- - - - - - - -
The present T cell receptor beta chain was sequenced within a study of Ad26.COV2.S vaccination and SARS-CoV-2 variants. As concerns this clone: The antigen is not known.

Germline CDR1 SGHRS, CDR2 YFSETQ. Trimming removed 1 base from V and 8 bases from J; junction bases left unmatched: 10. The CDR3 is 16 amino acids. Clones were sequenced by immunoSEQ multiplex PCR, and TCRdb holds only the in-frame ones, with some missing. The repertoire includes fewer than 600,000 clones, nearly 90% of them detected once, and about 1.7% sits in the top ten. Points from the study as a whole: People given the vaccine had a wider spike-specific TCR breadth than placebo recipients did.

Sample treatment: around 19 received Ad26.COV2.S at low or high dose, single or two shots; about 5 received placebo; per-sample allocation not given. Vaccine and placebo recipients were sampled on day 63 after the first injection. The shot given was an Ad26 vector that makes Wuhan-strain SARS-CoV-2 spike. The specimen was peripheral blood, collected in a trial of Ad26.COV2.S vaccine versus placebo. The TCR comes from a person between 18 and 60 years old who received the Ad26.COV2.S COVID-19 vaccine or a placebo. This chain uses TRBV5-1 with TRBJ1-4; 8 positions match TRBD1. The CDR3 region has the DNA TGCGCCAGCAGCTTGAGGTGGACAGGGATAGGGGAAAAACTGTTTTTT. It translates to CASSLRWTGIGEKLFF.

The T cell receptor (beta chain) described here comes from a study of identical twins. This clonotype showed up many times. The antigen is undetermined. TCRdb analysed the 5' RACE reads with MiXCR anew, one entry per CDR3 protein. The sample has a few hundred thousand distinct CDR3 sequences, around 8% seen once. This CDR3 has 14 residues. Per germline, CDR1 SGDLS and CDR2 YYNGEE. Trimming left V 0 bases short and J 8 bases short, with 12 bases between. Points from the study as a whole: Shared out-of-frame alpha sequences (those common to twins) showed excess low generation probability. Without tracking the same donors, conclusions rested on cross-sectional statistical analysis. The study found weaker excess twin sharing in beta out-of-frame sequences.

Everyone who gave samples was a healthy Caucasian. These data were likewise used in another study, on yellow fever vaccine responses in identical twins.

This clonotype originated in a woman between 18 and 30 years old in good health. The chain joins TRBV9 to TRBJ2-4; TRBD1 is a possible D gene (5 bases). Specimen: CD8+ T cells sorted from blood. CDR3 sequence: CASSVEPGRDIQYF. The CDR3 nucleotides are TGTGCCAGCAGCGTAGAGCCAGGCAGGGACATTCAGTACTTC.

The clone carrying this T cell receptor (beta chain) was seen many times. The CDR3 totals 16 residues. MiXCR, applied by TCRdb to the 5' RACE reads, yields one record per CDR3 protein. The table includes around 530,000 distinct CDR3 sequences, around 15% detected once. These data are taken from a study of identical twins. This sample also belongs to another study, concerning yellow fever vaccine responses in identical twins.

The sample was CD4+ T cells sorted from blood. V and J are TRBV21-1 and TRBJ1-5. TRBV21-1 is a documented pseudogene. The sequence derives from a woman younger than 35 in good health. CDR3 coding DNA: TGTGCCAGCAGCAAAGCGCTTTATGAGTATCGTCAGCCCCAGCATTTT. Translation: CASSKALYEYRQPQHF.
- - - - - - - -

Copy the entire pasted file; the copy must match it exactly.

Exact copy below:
The present T cell receptor beta chain was sequenced within a study of Ad26.COV2.S vaccination and SARS-CoV-2 variants. As concerns this clone: The antigen is not known.

Germline CDR1 SGHRS, CDR2 YFSETQ. Trimming removed 1 base from V and 8 bases from J; junction bases left unmatched: 10. The CDR3 is 16 amino acids. Clones were sequenced by immunoSEQ multiplex PCR, and TCRdb holds only the in-frame ones, with some missing. The repertoire includes fewer than 600,000 clones, nearly 90% of them detected once, and about 1.7% sits in the top ten. Points from the study as a whole: People given the vaccine had a wider spike-specific TCR breadth than placebo recipients did.

Sample treatment: around 19 received Ad26.COV2.S at low or high dose, single or two shots; about 5 received placebo; per-sample allocation not given. Vaccine and placebo recipients were sampled on day 63 after the first injection. The shot given was an Ad26 vector that makes Wuhan-strain SARS-CoV-2 spike. The specimen was peripheral blood, collected in a trial of Ad26.COV2.S vaccine versus placebo. The TCR comes from a person between 18 and 60 years old who received the Ad26.COV2.S COVID-19 vaccine or a placebo. This chain uses TRBV5-1 with TRBJ1-4; 8 positions match TRBD1. The CDR3 region has the DNA TGCGCCAGCAGCTTGAGGTGGACAGGGATAGGGGAAAAACTGTTTTTT. It translates to CASSLRWTGIGEKLFF.

The T cell receptor (beta chain) described here comes from a study of identical twins. This clonotype showed up many times. The antigen is undetermined. TCRdb analysed the 5' RACE reads with MiXCR anew, one entry per CDR3 protein. The sample has a few hundred thousand distinct CDR3 sequences, around 8% seen once. This CDR3 has 14 residues. Per germline, CDR1 SGDLS and CDR2 YYNGEE. Trimming left V 0 bases short and J 8 bases short, with 12 bases between. Points from the study as a whole: Shared out-of-frame alpha sequences (those common to twins) showed excess low generation probability. Without tracking the same donors, conclusions rested on cross-sectional statistical analysis. The study found weaker excess twin sharing in beta out-of-frame sequences.

Everyone who gave samples was a healthy Caucasian. These data were likewise used in another study, on yellow fever vaccine responses in identical twins.

This clonotype originated in a woman between 18 and 30 years old in good health. The chain joins TRBV9 to TRBJ2-4; TRBD1 is a possible D gene (5 bases). Specimen: CD8+ T cells sorted from blood. CDR3 sequence: CASSVEPGRDIQYF. The CDR3 nucleotides are TGTGCCAGCAGCGTAGAGCCAGGCAGGGACATTCAGTACTTC.

The clone carrying this T cell receptor (beta chain) was seen many times. The CDR3 totals 16 residues. MiXCR, applied by TCRdb to the 5' RACE reads, yields one record per CDR3 protein. The table includes around 530,000 distinct CDR3 sequences, around 15% detected once. These data are taken from a study of identical twins. This sample also belongs to another study, concerning yellow fever vaccine responses in identical twins.

The sample was CD4+ T cells sorted from blood. V and J are TRBV21-1 and TRBJ1-5. TRBV21-1 is a documented pseudogene. The sequence derives from a woman younger than 35 in good health. CDR3 coding DNA: TGTGCCAGCAGCAAAGCGCTTTATGAGTATCGTCAGCCCCAGCATTTT. Translation: CASSKALYEYRQPQHF.